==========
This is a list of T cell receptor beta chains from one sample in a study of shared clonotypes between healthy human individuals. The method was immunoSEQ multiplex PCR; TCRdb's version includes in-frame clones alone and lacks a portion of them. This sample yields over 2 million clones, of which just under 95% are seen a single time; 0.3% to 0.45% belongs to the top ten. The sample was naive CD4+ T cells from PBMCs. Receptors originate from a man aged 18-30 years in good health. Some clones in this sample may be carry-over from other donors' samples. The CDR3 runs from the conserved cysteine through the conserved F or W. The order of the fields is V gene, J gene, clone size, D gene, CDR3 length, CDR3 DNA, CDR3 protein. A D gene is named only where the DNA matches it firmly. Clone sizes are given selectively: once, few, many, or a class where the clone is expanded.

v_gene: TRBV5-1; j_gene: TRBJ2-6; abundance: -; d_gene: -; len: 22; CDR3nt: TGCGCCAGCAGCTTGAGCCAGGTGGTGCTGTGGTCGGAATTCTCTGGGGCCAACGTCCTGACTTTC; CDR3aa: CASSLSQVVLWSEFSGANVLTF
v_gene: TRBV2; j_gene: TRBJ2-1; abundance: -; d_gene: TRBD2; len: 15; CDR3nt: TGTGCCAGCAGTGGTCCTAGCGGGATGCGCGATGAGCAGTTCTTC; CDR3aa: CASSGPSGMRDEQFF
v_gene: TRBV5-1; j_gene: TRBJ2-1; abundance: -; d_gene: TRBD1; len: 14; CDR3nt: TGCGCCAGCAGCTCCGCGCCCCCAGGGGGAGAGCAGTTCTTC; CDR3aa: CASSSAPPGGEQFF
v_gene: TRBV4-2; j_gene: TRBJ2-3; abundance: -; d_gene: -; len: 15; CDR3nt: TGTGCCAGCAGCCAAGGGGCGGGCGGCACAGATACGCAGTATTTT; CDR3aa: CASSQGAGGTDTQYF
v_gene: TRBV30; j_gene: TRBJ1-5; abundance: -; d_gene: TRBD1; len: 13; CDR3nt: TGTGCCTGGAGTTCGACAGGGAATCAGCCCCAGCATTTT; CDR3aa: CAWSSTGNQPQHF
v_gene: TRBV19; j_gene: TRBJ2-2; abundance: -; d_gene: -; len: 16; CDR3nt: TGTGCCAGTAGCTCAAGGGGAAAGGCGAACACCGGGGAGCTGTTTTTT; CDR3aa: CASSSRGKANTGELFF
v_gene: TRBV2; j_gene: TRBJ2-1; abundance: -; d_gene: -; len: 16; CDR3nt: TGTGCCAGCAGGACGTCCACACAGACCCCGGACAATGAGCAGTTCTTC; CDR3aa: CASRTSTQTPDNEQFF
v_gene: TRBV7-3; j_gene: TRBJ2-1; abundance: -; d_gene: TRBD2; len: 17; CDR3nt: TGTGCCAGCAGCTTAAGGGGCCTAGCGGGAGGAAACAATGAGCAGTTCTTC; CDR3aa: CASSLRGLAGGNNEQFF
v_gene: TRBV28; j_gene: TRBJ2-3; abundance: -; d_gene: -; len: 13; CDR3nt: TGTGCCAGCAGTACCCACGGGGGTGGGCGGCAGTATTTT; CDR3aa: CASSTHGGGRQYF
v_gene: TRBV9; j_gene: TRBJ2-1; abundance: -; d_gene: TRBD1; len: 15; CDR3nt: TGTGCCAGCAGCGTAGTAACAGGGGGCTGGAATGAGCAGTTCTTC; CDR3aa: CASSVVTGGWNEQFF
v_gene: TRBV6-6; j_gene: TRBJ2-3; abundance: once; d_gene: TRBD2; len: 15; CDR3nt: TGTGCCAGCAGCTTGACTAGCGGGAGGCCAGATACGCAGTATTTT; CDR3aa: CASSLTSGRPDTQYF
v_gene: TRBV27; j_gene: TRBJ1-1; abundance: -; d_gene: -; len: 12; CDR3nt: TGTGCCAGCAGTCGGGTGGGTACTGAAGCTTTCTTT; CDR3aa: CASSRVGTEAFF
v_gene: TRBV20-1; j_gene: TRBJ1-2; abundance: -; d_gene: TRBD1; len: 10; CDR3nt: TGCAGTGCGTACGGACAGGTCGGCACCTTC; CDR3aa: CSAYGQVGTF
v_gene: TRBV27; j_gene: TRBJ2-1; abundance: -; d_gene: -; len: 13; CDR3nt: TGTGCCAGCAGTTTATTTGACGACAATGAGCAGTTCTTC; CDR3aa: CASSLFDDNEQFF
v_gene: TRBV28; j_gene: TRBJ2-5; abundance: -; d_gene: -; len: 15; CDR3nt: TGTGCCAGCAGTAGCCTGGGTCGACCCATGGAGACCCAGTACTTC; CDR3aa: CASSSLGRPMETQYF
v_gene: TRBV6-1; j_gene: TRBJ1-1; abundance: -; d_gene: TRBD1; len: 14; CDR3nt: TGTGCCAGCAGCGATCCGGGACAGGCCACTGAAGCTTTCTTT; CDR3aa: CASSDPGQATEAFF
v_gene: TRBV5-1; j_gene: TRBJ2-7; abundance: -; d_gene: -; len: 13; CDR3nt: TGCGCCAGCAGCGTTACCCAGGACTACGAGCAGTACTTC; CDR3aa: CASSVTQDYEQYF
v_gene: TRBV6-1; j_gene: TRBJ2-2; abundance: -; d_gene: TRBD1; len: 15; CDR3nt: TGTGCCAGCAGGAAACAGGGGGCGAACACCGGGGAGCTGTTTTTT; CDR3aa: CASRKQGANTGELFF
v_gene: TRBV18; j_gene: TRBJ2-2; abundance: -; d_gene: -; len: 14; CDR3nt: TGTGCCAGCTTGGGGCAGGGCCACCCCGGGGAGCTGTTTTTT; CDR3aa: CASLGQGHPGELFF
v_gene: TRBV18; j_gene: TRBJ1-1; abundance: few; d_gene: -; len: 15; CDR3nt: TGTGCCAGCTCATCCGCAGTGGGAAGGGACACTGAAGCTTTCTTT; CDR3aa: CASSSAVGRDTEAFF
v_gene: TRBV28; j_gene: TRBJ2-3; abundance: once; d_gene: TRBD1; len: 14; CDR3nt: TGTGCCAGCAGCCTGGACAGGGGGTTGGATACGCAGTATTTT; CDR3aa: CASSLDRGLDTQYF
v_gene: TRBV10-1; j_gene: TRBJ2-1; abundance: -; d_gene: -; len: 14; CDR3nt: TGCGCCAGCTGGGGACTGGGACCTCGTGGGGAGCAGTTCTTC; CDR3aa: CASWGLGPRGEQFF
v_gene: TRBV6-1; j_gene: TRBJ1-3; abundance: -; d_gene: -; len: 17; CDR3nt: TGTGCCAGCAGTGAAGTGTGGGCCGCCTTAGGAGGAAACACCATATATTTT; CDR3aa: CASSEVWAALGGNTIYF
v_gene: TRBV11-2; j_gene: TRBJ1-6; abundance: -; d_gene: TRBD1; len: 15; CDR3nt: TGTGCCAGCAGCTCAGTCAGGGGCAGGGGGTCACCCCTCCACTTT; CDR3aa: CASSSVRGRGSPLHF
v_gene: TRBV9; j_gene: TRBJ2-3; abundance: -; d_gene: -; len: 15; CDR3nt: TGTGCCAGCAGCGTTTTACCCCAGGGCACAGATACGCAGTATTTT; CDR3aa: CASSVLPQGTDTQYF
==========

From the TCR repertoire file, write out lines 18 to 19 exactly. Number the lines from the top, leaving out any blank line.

v_gene: TRBV5-1; j_gene: TRBJ2-7; abundance: -; d_gene: -; len: 13; CDR3nt: TGCGCCAGCAGCGTTACCCAGGACTACGAGCAGTACTTC; CDR3aa: CASSVTQDYEQYF
v_gene: TRBV6-1; j_gene: TRBJ2-2; abundance: -; d_gene: TRBD1; len: 15; CDR3nt: TGTGCCAGCAGGAAACAGGGGGCGAACACCGGGGAGCTGTTTTTT; CDR3aa: CASRKQGANTGELFF